Based on the responses of farming household members (n = 27) during a workshop session, Table 3 shows that there is a mixture of positive and negative effects of climatic and hydroclimatic variations on agricultural production in the delta (Kolawole et al. 2012). Feedbacks provided show that droughts, high floods, heavy rainfall, shifting seasons, and wild fires have high negative impacts on agricultural production and related assets. These findings corroborate those of Hernandez et al. (2015) in central Argentina, where farmers rank drought and flood as the “main adverse climate factors.” Low floods, characterized by low inflow, dry flood plains and inadequate water in most river channels of the Okavango Delta, tend to have medium to high positive impacts on draft power, germination, and legume harvest but have no impact on other crops, which thrive under low moisture conditions. Inadequate draft power results from limited grazing in the flood plains, whereas reduced arable production results from limited moisture for flood recession cultivation. Cold and hot spells have a high negative impact on crops, save for maize, sorghum, millet, melons, or legumes. Wet spells result in a mixture of positive and negative impacts on different agricultural assets and produce. For instance, draft power is positively impacted as there is abundant grazing for livestock. Certain melon and bean varieties also flourish under wet conditions. As participants indicated during the workshop session, understanding these different climate risks may help households to adequately cope with the inclement situation by ensuring that appropriate measures are used and the right decisions are made.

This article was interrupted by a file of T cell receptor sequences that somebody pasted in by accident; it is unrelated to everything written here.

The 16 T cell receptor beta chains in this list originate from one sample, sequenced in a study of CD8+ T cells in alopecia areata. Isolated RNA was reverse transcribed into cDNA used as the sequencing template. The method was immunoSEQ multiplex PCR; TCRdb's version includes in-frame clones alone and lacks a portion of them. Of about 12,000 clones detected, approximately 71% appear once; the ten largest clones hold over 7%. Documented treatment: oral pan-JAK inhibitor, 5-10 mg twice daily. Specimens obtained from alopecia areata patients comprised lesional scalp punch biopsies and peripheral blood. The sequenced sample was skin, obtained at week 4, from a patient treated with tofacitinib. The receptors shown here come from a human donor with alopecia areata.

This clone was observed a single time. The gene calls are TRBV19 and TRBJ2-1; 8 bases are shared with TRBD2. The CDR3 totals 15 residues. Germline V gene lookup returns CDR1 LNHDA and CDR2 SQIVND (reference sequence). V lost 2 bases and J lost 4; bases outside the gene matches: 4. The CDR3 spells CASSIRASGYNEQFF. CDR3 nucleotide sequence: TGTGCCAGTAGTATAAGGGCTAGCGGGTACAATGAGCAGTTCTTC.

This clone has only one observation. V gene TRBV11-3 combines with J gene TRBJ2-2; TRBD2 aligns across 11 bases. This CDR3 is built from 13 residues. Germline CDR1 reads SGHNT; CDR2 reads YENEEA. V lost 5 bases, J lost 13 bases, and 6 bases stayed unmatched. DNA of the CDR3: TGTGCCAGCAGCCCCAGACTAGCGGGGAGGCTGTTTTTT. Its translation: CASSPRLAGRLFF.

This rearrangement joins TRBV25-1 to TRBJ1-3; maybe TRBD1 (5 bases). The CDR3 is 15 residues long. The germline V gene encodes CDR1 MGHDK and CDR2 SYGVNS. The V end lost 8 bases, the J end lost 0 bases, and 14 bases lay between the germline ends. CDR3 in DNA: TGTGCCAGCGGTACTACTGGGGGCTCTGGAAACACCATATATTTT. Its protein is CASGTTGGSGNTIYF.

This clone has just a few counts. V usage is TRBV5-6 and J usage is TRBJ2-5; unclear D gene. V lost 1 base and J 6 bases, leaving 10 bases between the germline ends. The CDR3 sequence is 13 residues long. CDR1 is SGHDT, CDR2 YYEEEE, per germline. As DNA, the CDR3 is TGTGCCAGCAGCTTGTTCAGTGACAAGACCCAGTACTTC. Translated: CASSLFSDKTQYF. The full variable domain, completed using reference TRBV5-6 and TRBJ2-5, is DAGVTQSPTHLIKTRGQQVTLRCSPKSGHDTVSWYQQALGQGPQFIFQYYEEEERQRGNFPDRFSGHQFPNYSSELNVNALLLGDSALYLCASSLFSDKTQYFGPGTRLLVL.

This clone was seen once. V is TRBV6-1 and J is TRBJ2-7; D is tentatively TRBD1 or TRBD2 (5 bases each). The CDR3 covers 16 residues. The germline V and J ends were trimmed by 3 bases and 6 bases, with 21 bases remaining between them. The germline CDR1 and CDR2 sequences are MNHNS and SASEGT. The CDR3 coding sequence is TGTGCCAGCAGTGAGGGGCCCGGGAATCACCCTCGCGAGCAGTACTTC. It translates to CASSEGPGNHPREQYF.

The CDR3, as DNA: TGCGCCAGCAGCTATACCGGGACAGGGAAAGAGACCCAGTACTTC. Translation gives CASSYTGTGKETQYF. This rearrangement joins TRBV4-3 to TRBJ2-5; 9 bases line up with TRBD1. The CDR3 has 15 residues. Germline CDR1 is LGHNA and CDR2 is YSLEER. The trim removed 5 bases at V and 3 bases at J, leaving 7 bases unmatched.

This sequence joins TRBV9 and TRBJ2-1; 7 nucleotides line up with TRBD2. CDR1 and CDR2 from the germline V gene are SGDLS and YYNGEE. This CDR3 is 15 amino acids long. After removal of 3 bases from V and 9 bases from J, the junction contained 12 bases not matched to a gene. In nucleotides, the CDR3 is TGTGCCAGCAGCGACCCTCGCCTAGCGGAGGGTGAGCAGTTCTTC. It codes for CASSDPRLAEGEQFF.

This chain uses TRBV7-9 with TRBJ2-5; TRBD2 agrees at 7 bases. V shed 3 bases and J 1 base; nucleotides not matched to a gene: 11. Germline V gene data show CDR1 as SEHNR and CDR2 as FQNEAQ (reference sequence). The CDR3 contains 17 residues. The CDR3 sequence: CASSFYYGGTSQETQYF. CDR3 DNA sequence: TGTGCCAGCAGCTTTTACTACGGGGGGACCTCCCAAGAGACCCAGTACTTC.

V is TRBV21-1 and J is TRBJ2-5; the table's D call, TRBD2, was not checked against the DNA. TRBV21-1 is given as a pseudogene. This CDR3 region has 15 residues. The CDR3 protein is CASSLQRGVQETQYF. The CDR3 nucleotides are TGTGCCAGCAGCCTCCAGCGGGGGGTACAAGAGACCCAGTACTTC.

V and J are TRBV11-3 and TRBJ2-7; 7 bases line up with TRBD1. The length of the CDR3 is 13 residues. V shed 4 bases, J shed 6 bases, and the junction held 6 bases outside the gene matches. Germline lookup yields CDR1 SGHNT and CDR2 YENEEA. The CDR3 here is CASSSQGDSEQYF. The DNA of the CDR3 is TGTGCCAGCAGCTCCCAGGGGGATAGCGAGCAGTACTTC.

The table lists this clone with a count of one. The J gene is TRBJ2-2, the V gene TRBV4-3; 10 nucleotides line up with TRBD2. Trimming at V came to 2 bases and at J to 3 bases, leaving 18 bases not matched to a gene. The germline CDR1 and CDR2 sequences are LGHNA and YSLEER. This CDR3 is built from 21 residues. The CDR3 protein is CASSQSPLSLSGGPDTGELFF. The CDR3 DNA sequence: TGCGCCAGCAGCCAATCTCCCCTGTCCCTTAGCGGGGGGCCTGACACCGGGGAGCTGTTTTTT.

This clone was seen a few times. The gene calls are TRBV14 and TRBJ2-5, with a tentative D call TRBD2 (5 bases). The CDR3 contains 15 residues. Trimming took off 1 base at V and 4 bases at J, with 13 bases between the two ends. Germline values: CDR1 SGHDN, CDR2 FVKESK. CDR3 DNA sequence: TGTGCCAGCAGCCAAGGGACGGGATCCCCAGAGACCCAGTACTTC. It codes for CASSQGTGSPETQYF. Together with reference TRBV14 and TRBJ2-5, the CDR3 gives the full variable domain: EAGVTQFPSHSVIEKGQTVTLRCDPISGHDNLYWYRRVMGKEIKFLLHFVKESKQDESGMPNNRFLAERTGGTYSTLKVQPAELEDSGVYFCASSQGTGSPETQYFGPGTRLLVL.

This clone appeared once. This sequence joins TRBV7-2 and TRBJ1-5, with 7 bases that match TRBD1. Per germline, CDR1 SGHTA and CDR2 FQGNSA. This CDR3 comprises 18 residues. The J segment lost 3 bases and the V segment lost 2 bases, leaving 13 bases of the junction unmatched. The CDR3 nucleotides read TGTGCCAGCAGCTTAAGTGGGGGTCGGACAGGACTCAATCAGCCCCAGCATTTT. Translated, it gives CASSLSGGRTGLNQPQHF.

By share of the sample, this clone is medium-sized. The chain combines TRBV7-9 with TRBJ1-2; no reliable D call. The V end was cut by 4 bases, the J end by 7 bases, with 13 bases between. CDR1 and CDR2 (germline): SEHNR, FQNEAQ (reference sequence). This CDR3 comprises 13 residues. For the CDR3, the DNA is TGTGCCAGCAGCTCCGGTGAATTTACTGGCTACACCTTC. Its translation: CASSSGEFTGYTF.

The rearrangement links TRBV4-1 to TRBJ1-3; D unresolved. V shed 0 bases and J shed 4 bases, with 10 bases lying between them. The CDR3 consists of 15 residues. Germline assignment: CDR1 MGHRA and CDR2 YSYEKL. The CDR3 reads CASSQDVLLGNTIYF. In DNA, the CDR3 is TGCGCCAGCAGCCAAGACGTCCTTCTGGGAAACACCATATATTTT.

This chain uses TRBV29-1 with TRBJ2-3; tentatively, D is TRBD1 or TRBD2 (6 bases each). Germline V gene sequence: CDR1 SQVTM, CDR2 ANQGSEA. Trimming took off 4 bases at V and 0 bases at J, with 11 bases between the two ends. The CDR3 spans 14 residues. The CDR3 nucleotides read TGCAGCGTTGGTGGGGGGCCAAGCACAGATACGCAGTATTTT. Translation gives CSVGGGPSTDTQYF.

Table 3.

Crop/agricultural system and climate impact matrix (n = 27). [Source: Global Change System for Analysis Research and Training (START) workshop, 2012.]

Crop/agricultural system and climate impact matrix (n = 27). [Source: Global Change System for Analysis Research and Training (START) workshop, 2012.]
Crop/agricultural system and climate impact matrix (n = 27). [Source: Global Change System for Analysis Research and Training (START) workshop, 2012.]

Based on their personal experiences and perceptions about the link between the decline in farm yields and climate variability over a period of 10 yr (Kolawole et al. 2012), about 76% of the household heads (n = 592) interviewed stated that persistent fluctuations in weather conditions had negatively impacted farm yields. Nonetheless, 24% of them did not see any relationship between farm output decline and climate variability. Specifically, households’ reactions varied in terms of the farm losses incurred because of climate variability over the years. For instance, one of the household heads interviewed in Etsha 6 community (see Fig. 1) said that “my outputs in beans and pumpkins production dropped considerably in 2010 while I lost 8 goats in that same year.” Another farmer in Ngarange community reported that “I got only 2 bags of maize in 2011 as compared to the 10 bags produced in 2002.” Elsewhere, another farmer reported that there had been a steady decline in his farm outputs over the years; he had indicated that he obtained only 5 bags (50 kg each) of sorghum as compared to the 10 bags (50 kg each) obtained in year 2000, while he also lost 10 cattle within 2000–11 period. To another hapless farmer, his yearly sorghum harvest of 10 bags (50 kg each) had dropped to only 2 bags by the year 2008. Also, another farmer indicated that his normal harvest had increasingly dropped over the last 5 yr from 15 × 50 kg bags of maize to only 5 × 50 kg bags in 2011. A farmer who was interviewed in another location indicated that his harvest of 60 × 50 kg bags of millet dropped to only 10 bags within 10 yr. Also, 42 household heads (~7.1%) said that there had been a zero harvest within the last three farming years. A farmer based in the Tsau community rhetorically opined that “we just come empty handed from our fields.”